To celebrate Earth Day in California, we must first recognize the state of our most treasured natural resource – forests. Here in California, we are home to 34 million acres of forestland. We boast the tallest (coast redwood), oldest (bristlecone pine) and most massive trees (giant sequoia) in the world that provide us with immense environmental and economic benefits. They provide us with millions of dollars in tourism and recreation, a steady source of wood products, good rural jobs, clean air, a clean water supply, abundant wildlife and much more.
However, what is one of California’s most treasured resources, is also at serious risk. The prolonged drought has put tremendous stress on our forests ‑‑ contributing to the death of more than 29 million trees statewide and threatening 58 million more.
Drought, overly dense forests and the potential long-term impacts of climate change have increased stress to trees – leaving them more susceptible to bark beetle infestation and death.
Fuel loads are increasing on the forest floor and our overcrowded forests are filled with drought killed trees that are waiting for the perfect conditions to erupt into a devastating wildfire.
As we enter wildfire season, which is now considered to be a year round season, we face a wildfire threat like we have never seen. Those fires know no boundaries and show no mercy.
Take the Rim Fire for example that burned 257,000 acres in 2013. The cost of fighting the fire was estimated at $127.2 million. However, the total costs were much higher.
For instance, the cost of emergency road, trail and watershed stabilization efforts cost $8.5 million. It’s estimated that $900,000 was spent to purchase alternative energy and Tuolumne County reported losing an estimated $275,000 in lost tourism dollars.
The Rim Fire destroyed 46 California Spotted Owl Protected Activity Centers and habitat for the great gray owl and the Pacific Fisher, among many others.
But that’s not all. The Rim Fire released more than 11 million metric tons of greenhouse gasses – roughly equivalent to annual GHG emissions from 2.3 million cars and carbon dioxide emissions from 1.2 billion gallons of gas consumed.
The King Fire in 2014 burned more than 97,000 acres and threatened the sole source of water supply to more than 3,500 people. In the aftermath of the fire, the Rubicon River ran like chocolate milk from all the sediment and debris.
Last year we saw the Valley and Butte Fires ravage Amador and Lake Counties, burning more than 150,000 acres and referred to as some of the most destructive fires in California history.
These fires threaten our communities. As more homes encroach into the forested landscape, safeguarding the rural urban interface has become a significant public safety concern. Take the threats to our water supply.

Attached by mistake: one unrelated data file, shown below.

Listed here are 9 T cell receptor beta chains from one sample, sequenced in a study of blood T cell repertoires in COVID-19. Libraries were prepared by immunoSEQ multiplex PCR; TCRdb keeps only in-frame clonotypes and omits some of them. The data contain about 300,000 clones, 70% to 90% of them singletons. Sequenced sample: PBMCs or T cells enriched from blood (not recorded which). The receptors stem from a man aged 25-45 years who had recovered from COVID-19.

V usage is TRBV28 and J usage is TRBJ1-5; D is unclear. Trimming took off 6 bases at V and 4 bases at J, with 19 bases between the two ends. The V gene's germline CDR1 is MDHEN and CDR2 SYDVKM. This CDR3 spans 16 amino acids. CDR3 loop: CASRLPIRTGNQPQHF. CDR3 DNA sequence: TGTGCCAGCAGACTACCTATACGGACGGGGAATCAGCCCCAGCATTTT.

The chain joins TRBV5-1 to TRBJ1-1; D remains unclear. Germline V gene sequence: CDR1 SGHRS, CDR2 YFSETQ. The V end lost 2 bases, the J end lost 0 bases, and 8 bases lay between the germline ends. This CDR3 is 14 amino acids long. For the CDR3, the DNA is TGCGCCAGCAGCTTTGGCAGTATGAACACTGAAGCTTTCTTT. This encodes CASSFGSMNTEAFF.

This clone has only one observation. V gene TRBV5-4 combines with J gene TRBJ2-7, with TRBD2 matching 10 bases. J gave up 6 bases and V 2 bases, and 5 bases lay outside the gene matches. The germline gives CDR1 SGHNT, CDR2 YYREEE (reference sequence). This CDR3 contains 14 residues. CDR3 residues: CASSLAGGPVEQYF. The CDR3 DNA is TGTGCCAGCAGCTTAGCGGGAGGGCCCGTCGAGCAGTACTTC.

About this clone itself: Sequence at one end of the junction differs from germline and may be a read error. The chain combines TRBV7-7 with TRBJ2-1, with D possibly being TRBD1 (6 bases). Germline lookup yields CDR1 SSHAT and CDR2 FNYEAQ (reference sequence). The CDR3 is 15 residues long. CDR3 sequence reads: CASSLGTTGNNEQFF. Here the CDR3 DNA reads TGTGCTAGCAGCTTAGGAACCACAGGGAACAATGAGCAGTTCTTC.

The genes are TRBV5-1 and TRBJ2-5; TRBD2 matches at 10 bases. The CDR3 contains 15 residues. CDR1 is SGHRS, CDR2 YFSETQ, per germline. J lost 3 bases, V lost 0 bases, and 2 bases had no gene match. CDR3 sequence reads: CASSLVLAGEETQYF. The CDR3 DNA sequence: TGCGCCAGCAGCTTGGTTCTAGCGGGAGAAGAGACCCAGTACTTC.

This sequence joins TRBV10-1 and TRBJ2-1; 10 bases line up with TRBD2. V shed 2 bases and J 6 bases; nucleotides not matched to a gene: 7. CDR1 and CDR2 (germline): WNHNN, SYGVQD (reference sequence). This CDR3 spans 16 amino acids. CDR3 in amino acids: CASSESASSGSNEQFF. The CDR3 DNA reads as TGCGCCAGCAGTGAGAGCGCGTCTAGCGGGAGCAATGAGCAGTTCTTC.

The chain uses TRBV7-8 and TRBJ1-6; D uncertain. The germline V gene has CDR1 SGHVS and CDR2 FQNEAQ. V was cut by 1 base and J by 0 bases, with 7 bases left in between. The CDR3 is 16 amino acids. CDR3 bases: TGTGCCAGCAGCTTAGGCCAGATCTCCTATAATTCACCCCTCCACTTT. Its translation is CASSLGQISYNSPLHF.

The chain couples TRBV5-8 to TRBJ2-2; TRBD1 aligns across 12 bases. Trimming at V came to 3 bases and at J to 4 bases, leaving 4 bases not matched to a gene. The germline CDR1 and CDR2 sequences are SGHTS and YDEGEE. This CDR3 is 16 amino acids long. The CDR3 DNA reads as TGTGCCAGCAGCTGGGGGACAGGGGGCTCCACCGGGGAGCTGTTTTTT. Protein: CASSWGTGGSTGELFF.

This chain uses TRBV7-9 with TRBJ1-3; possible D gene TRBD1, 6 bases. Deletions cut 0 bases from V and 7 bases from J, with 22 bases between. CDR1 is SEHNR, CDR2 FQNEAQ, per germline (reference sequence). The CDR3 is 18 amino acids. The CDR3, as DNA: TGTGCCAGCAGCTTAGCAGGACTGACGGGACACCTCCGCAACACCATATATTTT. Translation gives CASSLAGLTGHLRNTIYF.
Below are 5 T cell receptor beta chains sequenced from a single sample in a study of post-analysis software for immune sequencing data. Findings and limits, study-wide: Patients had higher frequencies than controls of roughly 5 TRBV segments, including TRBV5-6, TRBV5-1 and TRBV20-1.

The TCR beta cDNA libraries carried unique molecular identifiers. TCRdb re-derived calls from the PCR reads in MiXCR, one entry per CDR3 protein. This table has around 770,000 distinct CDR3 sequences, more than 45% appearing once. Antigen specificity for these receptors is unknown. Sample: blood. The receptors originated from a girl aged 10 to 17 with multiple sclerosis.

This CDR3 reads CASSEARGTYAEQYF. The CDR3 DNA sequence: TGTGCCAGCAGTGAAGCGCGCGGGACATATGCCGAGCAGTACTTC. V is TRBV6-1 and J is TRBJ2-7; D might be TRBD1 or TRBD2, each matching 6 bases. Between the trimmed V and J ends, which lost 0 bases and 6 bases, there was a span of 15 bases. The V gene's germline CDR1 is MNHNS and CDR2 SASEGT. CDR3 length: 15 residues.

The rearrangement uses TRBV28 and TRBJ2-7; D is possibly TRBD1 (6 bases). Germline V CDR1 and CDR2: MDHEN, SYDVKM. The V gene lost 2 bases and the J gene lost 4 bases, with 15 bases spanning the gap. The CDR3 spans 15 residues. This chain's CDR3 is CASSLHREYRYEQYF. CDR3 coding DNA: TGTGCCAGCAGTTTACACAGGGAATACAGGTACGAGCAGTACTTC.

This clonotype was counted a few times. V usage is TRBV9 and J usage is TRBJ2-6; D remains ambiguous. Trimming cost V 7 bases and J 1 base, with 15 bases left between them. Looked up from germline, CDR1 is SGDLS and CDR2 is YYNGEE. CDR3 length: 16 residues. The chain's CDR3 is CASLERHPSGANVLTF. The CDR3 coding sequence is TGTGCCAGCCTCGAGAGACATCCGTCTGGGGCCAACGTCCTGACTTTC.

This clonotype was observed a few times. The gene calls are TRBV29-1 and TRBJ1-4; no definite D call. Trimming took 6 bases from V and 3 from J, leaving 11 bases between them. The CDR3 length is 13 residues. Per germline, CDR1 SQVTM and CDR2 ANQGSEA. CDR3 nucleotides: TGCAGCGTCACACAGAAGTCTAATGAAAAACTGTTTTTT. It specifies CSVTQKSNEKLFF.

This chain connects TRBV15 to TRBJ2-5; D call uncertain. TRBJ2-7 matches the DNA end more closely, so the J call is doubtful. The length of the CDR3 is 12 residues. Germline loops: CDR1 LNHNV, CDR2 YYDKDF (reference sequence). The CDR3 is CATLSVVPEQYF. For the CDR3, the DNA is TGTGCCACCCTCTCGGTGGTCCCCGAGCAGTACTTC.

California’s forested watersheds store water, replenish streams and rivers, and filter pollutants from the water. They serve as a critical water supply to the majority of the State.
In fact, 60 percent of California’s water supply comes from the forested watersheds in the Sierra Nevada, making it critically important that we protect those forests and its watersheds from wildfire.
When catastrophic wildfires burn, they bake the ground, destroying this natural storage and filtration system – leading to severe erosion, debris flows and water quality degradation.
And the tons of emissions that are released into the atmosphere? Yeah, those fires that burn for weeks on end emit tons of harmful greenhouse gases into the air we breathe.
Approximately 25 percent of greenhouse gas emissions from wildfire occur during combustion. The other 75 percent is emitted from subsequent decay of the forest after the fire.
The impacts of wildfires on our water, energy, environment and economy are felt by Californians throughout the state.
So in honor of Earth Day, we ask how can we protect California’s forests from drought, disease and wildfire? The answer is not easy. While we can’t prevent natural disturbances, we can take a proactive approach to creating healthier, more resilient forests.
Proactive approaches to remove excess forest fuel and create forests that can withstand low intensity wildfires that stay on the ground. Ecological-based thinning can provide proper spacing so trees don’t have to compete for limited resources or become susceptible to bark beetle.
Healthy forests matter, not just to those living in and around those forests, but to all Californians who rely on clean water, clean air and recreational opportunities.
So on Earth Day, spend some time in our natural playground and enjoy the benefits of our forests. Help us create resilient forests so that we can enjoy them for years to come.